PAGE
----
Book/Lyrics: Alain Boublil
Concept/Book/Music: Claude-Michel Schonberg
Reviewer: Lucy Thackray
Since May of this year, London has been abuzz with a solidly successful revival of Alain Boublil and Claude-Michel Schonberg’s 1989 hit Miss Saigon. Starring fresh-from-high-school American actress Eva Noblezada as Kim and West End darling Alastair Brammer as GI love interest Chris, this fresh, international cast can now be heard on a live cast recording from the Prince Edward Theatre.
The album blazes into being with the show’s spine-tingling Overture, and it’s all fabulous light and shade from there. It’s somewhat curiously named ‘The Definitive Live Recording,’ due to, one suspects, the many lyric and score changes demanded by the writers in this production producing a ‘perfect’ version, rather than the calibre of cast. It is a strong cast, but original Kim Lea Salonga is a hard voice to top, with Noblezada having a squarer and less sparkling interpretation of the notes, and the original cast recording stands up as an incredibly strong album. The choice of Korean musical theatre star Kwang Ho-Hong as the sinister Thuy means his accent is thick and lyrics not always impactful, and the constant lyric tweaks may annoy hardcore fans of the show.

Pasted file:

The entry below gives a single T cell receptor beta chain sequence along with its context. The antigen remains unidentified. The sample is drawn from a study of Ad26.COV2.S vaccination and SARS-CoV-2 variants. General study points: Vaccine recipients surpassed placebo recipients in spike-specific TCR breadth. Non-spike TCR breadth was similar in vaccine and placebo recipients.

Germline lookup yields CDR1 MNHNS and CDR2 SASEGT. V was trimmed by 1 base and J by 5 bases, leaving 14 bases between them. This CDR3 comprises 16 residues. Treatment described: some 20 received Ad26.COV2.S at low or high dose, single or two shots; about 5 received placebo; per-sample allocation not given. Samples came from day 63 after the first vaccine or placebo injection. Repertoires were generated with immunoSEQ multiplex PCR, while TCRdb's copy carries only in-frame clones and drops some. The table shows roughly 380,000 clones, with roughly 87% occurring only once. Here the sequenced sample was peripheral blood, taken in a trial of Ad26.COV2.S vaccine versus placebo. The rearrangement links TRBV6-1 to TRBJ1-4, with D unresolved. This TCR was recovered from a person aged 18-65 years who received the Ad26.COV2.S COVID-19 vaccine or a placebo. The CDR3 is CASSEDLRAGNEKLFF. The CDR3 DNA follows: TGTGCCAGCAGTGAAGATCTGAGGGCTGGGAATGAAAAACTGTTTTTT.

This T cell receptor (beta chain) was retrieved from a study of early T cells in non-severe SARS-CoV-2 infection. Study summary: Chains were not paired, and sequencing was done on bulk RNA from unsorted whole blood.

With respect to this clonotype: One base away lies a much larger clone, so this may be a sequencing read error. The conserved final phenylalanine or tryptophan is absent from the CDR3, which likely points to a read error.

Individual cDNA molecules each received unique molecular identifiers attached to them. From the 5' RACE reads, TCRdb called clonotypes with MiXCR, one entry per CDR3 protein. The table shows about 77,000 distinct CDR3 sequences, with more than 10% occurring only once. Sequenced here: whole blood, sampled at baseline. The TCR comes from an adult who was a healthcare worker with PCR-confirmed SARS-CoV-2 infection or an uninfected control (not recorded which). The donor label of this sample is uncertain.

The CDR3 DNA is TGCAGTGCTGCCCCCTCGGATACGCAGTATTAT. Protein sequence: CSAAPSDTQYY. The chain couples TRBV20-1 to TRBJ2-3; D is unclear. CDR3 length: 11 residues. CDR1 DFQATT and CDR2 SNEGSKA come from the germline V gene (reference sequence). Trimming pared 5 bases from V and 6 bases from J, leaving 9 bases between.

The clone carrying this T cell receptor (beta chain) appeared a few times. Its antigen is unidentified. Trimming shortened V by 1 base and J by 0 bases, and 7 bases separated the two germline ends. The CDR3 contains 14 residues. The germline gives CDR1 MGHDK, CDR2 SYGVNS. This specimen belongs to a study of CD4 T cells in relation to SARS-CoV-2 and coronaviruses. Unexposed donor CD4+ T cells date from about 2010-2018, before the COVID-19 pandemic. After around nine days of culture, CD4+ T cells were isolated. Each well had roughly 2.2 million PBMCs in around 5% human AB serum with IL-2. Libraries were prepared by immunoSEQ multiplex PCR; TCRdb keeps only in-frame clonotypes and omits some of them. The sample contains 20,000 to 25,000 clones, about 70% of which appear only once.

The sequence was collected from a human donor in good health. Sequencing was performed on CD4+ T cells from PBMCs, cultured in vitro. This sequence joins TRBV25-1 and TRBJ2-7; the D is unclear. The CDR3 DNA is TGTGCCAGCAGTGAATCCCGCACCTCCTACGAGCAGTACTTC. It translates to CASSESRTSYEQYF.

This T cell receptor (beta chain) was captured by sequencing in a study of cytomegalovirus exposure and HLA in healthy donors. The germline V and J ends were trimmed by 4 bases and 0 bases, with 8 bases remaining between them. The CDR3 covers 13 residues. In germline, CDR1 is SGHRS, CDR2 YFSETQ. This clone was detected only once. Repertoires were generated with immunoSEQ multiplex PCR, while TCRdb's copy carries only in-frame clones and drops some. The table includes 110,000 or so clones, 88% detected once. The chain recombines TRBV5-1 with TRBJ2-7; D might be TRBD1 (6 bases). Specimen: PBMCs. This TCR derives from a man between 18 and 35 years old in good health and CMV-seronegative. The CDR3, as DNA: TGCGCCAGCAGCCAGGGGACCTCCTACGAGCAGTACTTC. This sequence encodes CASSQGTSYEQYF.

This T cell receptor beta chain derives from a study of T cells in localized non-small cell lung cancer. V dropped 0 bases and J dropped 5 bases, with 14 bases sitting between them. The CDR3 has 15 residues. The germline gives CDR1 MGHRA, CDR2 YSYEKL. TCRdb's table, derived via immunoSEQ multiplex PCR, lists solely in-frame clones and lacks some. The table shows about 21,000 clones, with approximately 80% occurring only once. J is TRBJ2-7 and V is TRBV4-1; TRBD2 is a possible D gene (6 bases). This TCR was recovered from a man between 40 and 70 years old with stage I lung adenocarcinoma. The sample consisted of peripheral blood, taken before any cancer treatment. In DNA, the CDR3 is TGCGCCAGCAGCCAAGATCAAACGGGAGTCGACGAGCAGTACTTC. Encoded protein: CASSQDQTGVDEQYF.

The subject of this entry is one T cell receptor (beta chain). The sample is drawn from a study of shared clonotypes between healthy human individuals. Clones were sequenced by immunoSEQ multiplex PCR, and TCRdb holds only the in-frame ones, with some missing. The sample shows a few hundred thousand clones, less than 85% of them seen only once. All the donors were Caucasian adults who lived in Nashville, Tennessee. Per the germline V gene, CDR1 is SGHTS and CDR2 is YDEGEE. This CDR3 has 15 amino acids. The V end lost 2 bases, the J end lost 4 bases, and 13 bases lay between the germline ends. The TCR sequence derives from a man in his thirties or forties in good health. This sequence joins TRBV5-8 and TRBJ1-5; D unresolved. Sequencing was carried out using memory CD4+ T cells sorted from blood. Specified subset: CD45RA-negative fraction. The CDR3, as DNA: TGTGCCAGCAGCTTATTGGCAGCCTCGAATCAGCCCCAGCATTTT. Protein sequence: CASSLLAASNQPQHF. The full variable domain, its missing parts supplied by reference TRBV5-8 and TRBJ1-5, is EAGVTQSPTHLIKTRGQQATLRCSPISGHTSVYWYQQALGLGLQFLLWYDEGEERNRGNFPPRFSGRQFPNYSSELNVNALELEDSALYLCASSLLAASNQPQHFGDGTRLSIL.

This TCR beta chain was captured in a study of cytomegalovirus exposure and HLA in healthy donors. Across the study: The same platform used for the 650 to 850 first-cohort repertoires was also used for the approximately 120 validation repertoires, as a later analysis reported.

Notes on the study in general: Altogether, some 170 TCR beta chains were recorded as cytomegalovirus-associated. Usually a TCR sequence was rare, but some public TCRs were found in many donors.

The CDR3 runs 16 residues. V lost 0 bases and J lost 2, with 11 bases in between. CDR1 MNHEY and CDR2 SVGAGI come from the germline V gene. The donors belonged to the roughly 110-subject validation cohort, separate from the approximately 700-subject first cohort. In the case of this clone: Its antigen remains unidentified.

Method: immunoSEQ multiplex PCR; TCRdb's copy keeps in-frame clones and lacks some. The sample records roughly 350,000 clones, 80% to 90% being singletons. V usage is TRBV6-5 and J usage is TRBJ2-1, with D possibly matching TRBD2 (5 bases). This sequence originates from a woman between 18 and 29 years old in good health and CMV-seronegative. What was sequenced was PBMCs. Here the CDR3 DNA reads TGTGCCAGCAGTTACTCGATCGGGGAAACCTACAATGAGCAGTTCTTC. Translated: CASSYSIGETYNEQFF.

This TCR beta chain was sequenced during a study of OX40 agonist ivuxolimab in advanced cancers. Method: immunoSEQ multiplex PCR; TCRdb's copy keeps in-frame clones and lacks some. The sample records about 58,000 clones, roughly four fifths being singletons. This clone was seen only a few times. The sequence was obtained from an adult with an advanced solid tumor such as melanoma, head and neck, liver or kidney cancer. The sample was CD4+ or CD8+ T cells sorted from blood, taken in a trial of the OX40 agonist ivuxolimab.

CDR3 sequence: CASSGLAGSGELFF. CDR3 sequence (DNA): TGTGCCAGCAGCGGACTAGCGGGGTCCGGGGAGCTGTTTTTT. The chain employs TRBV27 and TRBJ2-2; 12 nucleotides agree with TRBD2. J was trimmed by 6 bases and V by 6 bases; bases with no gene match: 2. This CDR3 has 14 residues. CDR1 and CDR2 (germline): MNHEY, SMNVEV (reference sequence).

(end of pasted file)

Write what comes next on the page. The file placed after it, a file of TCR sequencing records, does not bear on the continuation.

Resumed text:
That said, vocals are near flawless, with Noblezada giving a gutsier, less Disney-fied Kim and Alastair Brammer refreshingly youthful and unaffected as her leading man. There’s no performance-recording breathlessness, and a fresh beauty is brought to Sun and Moon and the dreamlike Wedding Ceremony. Jon Jon Briones is a true highlight as the Engineer, adding his quippy ad libs to the proceedings and bringing a new focus to this savvy, sleazy narrator figure. Act Two’s Too Much For One Heart brings a culled number back from the original score (mashing it up with Please, the version used for the original cast), so it’s an interesting lesson in the patchwork process of creating a musical.
Added song Maybe for the character Ellen in Act Two is a low point, falling into schmaltz and cliche; going on this and the Les Miserables film it seems Boublil and Schonberg do not specialise in adding strong songs to existing scores. Noblezada’s more youthful sound somehow makes the ending seem more realistic and poignant than the original, and each track has that valuable live ‘feel’. Whether ‘definitive’ or not, this cast recording is an essential part of any Miss Saigon fans collection and will not disappoint.
Miss Saigon: The Definitive Live Recording is out now.